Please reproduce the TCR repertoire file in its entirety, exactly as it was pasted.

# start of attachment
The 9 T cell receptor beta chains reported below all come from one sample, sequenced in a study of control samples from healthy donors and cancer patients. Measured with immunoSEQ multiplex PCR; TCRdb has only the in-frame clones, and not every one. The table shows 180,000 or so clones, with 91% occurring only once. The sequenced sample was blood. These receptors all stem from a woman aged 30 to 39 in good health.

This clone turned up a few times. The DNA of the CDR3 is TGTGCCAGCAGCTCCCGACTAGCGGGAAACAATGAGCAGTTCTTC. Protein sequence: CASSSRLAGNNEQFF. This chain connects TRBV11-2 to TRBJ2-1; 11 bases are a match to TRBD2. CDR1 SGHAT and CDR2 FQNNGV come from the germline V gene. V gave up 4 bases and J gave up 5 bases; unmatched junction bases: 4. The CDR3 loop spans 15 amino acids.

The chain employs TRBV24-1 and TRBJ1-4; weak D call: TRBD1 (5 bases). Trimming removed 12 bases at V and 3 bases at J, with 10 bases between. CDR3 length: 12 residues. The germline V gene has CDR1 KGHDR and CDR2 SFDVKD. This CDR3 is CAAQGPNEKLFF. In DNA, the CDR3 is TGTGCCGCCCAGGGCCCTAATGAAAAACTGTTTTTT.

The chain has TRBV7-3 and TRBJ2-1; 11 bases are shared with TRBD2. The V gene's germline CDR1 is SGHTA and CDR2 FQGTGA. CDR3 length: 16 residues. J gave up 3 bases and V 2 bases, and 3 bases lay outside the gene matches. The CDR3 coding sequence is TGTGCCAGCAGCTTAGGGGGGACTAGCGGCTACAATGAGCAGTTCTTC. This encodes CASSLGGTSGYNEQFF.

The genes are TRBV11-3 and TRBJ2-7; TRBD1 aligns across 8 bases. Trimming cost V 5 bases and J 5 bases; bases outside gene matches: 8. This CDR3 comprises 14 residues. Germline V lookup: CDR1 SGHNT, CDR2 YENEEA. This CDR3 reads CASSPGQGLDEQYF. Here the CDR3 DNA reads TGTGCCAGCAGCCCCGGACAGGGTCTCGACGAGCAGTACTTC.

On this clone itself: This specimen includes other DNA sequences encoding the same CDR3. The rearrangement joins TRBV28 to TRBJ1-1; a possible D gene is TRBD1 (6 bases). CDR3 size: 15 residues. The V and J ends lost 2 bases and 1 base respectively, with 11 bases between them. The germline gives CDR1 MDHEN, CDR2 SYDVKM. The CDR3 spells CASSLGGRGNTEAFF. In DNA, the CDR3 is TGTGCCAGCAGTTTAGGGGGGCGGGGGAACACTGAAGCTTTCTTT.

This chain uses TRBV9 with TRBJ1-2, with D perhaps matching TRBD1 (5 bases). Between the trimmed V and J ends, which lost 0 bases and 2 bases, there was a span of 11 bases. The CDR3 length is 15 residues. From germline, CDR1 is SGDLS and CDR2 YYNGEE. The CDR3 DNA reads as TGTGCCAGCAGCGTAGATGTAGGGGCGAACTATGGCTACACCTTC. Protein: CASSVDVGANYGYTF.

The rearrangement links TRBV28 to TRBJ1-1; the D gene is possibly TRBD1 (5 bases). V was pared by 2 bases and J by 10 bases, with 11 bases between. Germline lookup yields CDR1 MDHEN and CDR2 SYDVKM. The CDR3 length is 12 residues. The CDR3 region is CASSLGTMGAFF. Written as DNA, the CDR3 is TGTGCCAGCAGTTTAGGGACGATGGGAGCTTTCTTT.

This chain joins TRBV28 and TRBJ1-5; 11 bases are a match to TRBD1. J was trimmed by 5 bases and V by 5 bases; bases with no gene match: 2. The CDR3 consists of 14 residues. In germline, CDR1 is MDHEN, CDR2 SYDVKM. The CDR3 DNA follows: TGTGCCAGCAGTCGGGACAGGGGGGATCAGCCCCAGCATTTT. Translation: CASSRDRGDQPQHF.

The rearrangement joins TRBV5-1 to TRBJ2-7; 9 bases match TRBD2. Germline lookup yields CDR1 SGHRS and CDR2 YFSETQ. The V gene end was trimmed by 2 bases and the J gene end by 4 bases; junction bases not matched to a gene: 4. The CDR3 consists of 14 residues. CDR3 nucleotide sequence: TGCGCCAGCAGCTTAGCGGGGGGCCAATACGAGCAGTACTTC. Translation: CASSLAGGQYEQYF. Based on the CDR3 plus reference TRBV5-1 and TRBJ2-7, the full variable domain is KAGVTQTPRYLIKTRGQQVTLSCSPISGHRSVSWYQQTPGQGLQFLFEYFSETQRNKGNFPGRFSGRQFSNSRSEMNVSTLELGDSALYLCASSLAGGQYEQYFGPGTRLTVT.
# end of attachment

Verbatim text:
The 9 T cell receptor beta chains reported below all come from one sample, sequenced in a study of control samples from healthy donors and cancer patients. Measured with immunoSEQ multiplex PCR; TCRdb has only the in-frame clones, and not every one. The table shows 180,000 or so clones, with 91% occurring only once. The sequenced sample was blood. These receptors all stem from a woman aged 30 to 39 in good health.

This clone turned up a few times. The DNA of the CDR3 is TGTGCCAGCAGCTCCCGACTAGCGGGAAACAATGAGCAGTTCTTC. Protein sequence: CASSSRLAGNNEQFF. This chain connects TRBV11-2 to TRBJ2-1; 11 bases are a match to TRBD2. CDR1 SGHAT and CDR2 FQNNGV come from the germline V gene. V gave up 4 bases and J gave up 5 bases; unmatched junction bases: 4. The CDR3 loop spans 15 amino acids.

The chain employs TRBV24-1 and TRBJ1-4; weak D call: TRBD1 (5 bases). Trimming removed 12 bases at V and 3 bases at J, with 10 bases between. CDR3 length: 12 residues. The germline V gene has CDR1 KGHDR and CDR2 SFDVKD. This CDR3 is CAAQGPNEKLFF. In DNA, the CDR3 is TGTGCCGCCCAGGGCCCTAATGAAAAACTGTTTTTT.

The chain has TRBV7-3 and TRBJ2-1; 11 bases are shared with TRBD2. The V gene's germline CDR1 is SGHTA and CDR2 FQGTGA. CDR3 length: 16 residues. J gave up 3 bases and V 2 bases, and 3 bases lay outside the gene matches. The CDR3 coding sequence is TGTGCCAGCAGCTTAGGGGGGACTAGCGGCTACAATGAGCAGTTCTTC. This encodes CASSLGGTSGYNEQFF.

The genes are TRBV11-3 and TRBJ2-7; TRBD1 aligns across 8 bases. Trimming cost V 5 bases and J 5 bases; bases outside gene matches: 8. This CDR3 comprises 14 residues. Germline V lookup: CDR1 SGHNT, CDR2 YENEEA. This CDR3 reads CASSPGQGLDEQYF. Here the CDR3 DNA reads TGTGCCAGCAGCCCCGGACAGGGTCTCGACGAGCAGTACTTC.

On this clone itself: This specimen includes other DNA sequences encoding the same CDR3. The rearrangement joins TRBV28 to TRBJ1-1; a possible D gene is TRBD1 (6 bases). CDR3 size: 15 residues. The V and J ends lost 2 bases and 1 base respectively, with 11 bases between them. The germline gives CDR1 MDHEN, CDR2 SYDVKM. The CDR3 spells CASSLGGRGNTEAFF. In DNA, the CDR3 is TGTGCCAGCAGTTTAGGGGGGCGGGGGAACACTGAAGCTTTCTTT.

This chain uses TRBV9 with TRBJ1-2, with D perhaps matching TRBD1 (5 bases). Between the trimmed V and J ends, which lost 0 bases and 2 bases, there was a span of 11 bases. The CDR3 length is 15 residues. From germline, CDR1 is SGDLS and CDR2 YYNGEE. The CDR3 DNA reads as TGTGCCAGCAGCGTAGATGTAGGGGCGAACTATGGCTACACCTTC. Protein: CASSVDVGANYGYTF.

The rearrangement links TRBV28 to TRBJ1-1; the D gene is possibly TRBD1 (5 bases). V was pared by 2 bases and J by 10 bases, with 11 bases between. Germline lookup yields CDR1 MDHEN and CDR2 SYDVKM. The CDR3 length is 12 residues. The CDR3 region is CASSLGTMGAFF. Written as DNA, the CDR3 is TGTGCCAGCAGTTTAGGGACGATGGGAGCTTTCTTT.

This chain joins TRBV28 and TRBJ1-5; 11 bases are a match to TRBD1. J was trimmed by 5 bases and V by 5 bases; bases with no gene match: 2. The CDR3 consists of 14 residues. In germline, CDR1 is MDHEN, CDR2 SYDVKM. The CDR3 DNA follows: TGTGCCAGCAGTCGGGACAGGGGGGATCAGCCCCAGCATTTT. Translation: CASSRDRGDQPQHF.

The rearrangement joins TRBV5-1 to TRBJ2-7; 9 bases match TRBD2. Germline lookup yields CDR1 SGHRS and CDR2 YFSETQ. The V gene end was trimmed by 2 bases and the J gene end by 4 bases; junction bases not matched to a gene: 4. The CDR3 consists of 14 residues. CDR3 nucleotide sequence: TGCGCCAGCAGCTTAGCGGGGGGCCAATACGAGCAGTACTTC. Translation: CASSLAGGQYEQYF. Based on the CDR3 plus reference TRBV5-1 and TRBJ2-7, the full variable domain is KAGVTQTPRYLIKTRGQQVTLSCSPISGHRSVSWYQQTPGQGLQFLFEYFSETQRNKGNFPGRFSGRQFSNSRSEMNVSTLELGDSALYLCASSLAGGQYEQYFGPGTRLTVT.